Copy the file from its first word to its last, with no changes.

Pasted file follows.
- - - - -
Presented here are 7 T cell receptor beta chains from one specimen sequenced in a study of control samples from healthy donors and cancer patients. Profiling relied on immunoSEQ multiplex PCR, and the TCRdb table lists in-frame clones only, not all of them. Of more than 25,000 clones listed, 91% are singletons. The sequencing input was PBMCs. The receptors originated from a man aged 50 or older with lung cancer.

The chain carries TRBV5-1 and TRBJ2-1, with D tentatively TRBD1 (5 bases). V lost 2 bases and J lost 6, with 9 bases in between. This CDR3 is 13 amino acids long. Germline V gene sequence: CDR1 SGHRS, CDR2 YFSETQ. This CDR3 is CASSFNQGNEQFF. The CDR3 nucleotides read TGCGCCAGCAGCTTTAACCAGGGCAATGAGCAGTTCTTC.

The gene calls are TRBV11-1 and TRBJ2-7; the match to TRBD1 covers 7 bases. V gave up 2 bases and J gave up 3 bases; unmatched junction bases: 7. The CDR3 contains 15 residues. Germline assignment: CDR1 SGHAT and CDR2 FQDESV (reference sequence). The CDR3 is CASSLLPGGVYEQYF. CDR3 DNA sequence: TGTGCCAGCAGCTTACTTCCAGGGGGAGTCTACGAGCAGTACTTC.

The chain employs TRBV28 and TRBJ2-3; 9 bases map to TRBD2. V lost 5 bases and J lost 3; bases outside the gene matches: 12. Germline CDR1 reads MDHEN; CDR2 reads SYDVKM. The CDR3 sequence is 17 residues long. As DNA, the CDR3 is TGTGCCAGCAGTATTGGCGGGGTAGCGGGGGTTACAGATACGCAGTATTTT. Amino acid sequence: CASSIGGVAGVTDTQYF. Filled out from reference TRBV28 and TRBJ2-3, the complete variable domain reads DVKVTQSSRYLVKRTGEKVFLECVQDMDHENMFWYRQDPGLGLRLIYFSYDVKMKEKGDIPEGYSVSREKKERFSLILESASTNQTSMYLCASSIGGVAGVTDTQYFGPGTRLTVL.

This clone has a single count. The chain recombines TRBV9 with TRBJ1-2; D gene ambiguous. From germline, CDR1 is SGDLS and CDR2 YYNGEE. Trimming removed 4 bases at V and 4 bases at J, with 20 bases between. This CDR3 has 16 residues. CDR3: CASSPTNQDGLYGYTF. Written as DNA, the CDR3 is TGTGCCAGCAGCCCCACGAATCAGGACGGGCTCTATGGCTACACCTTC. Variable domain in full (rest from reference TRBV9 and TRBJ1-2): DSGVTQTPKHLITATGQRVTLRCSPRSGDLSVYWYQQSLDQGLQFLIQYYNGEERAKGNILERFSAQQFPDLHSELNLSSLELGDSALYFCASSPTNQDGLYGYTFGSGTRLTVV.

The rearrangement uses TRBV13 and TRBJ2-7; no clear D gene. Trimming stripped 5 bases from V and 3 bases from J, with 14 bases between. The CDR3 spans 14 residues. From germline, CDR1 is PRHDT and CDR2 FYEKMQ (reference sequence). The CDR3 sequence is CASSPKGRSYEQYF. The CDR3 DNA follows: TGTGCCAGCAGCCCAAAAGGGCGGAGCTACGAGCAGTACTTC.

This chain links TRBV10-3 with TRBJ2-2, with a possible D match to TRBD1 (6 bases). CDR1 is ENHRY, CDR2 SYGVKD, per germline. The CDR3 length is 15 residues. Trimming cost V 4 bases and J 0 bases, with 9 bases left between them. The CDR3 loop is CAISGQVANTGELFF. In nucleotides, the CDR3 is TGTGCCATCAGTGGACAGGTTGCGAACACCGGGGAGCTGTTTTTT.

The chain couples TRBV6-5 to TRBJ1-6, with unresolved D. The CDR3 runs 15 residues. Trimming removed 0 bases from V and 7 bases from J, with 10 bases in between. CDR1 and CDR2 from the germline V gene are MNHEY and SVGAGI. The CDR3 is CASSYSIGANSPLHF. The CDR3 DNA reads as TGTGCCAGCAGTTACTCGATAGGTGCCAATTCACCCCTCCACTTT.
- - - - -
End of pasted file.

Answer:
Presented here are 7 T cell receptor beta chains from one specimen sequenced in a study of control samples from healthy donors and cancer patients. Profiling relied on immunoSEQ multiplex PCR, and the TCRdb table lists in-frame clones only, not all of them. Of more than 25,000 clones listed, 91% are singletons. The sequencing input was PBMCs. The receptors originated from a man aged 50 or older with lung cancer.

The chain carries TRBV5-1 and TRBJ2-1, with D tentatively TRBD1 (5 bases). V lost 2 bases and J lost 6, with 9 bases in between. This CDR3 is 13 amino acids long. Germline V gene sequence: CDR1 SGHRS, CDR2 YFSETQ. This CDR3 is CASSFNQGNEQFF. The CDR3 nucleotides read TGCGCCAGCAGCTTTAACCAGGGCAATGAGCAGTTCTTC.

The gene calls are TRBV11-1 and TRBJ2-7; the match to TRBD1 covers 7 bases. V gave up 2 bases and J gave up 3 bases; unmatched junction bases: 7. The CDR3 contains 15 residues. Germline assignment: CDR1 SGHAT and CDR2 FQDESV (reference sequence). The CDR3 is CASSLLPGGVYEQYF. CDR3 DNA sequence: TGTGCCAGCAGCTTACTTCCAGGGGGAGTCTACGAGCAGTACTTC.

The chain employs TRBV28 and TRBJ2-3; 9 bases map to TRBD2. V lost 5 bases and J lost 3; bases outside the gene matches: 12. Germline CDR1 reads MDHEN; CDR2 reads SYDVKM. The CDR3 sequence is 17 residues long. As DNA, the CDR3 is TGTGCCAGCAGTATTGGCGGGGTAGCGGGGGTTACAGATACGCAGTATTTT. Amino acid sequence: CASSIGGVAGVTDTQYF. Filled out from reference TRBV28 and TRBJ2-3, the complete variable domain reads DVKVTQSSRYLVKRTGEKVFLECVQDMDHENMFWYRQDPGLGLRLIYFSYDVKMKEKGDIPEGYSVSREKKERFSLILESASTNQTSMYLCASSIGGVAGVTDTQYFGPGTRLTVL.

This clone has a single count. The chain recombines TRBV9 with TRBJ1-2; D gene ambiguous. From germline, CDR1 is SGDLS and CDR2 YYNGEE. Trimming removed 4 bases at V and 4 bases at J, with 20 bases between. This CDR3 has 16 residues. CDR3: CASSPTNQDGLYGYTF. Written as DNA, the CDR3 is TGTGCCAGCAGCCCCACGAATCAGGACGGGCTCTATGGCTACACCTTC. Variable domain in full (rest from reference TRBV9 and TRBJ1-2): DSGVTQTPKHLITATGQRVTLRCSPRSGDLSVYWYQQSLDQGLQFLIQYYNGEERAKGNILERFSAQQFPDLHSELNLSSLELGDSALYFCASSPTNQDGLYGYTFGSGTRLTVV.

The rearrangement uses TRBV13 and TRBJ2-7; no clear D gene. Trimming stripped 5 bases from V and 3 bases from J, with 14 bases between. The CDR3 spans 14 residues. From germline, CDR1 is PRHDT and CDR2 FYEKMQ (reference sequence). The CDR3 sequence is CASSPKGRSYEQYF. The CDR3 DNA follows: TGTGCCAGCAGCCCAAAAGGGCGGAGCTACGAGCAGTACTTC.

This chain links TRBV10-3 with TRBJ2-2, with a possible D match to TRBD1 (6 bases). CDR1 is ENHRY, CDR2 SYGVKD, per germline. The CDR3 length is 15 residues. Trimming cost V 4 bases and J 0 bases, with 9 bases left between them. The CDR3 loop is CAISGQVANTGELFF. In nucleotides, the CDR3 is TGTGCCATCAGTGGACAGGTTGCGAACACCGGGGAGCTGTTTTTT.

The chain couples TRBV6-5 to TRBJ1-6, with unresolved D. The CDR3 runs 15 residues. Trimming removed 0 bases from V and 7 bases from J, with 10 bases in between. CDR1 and CDR2 from the germline V gene are MNHEY and SVGAGI. The CDR3 is CASSYSIGANSPLHF. The CDR3 DNA reads as TGTGCCAGCAGTTACTCGATAGGTGCCAATTCACCCCTCCACTTT.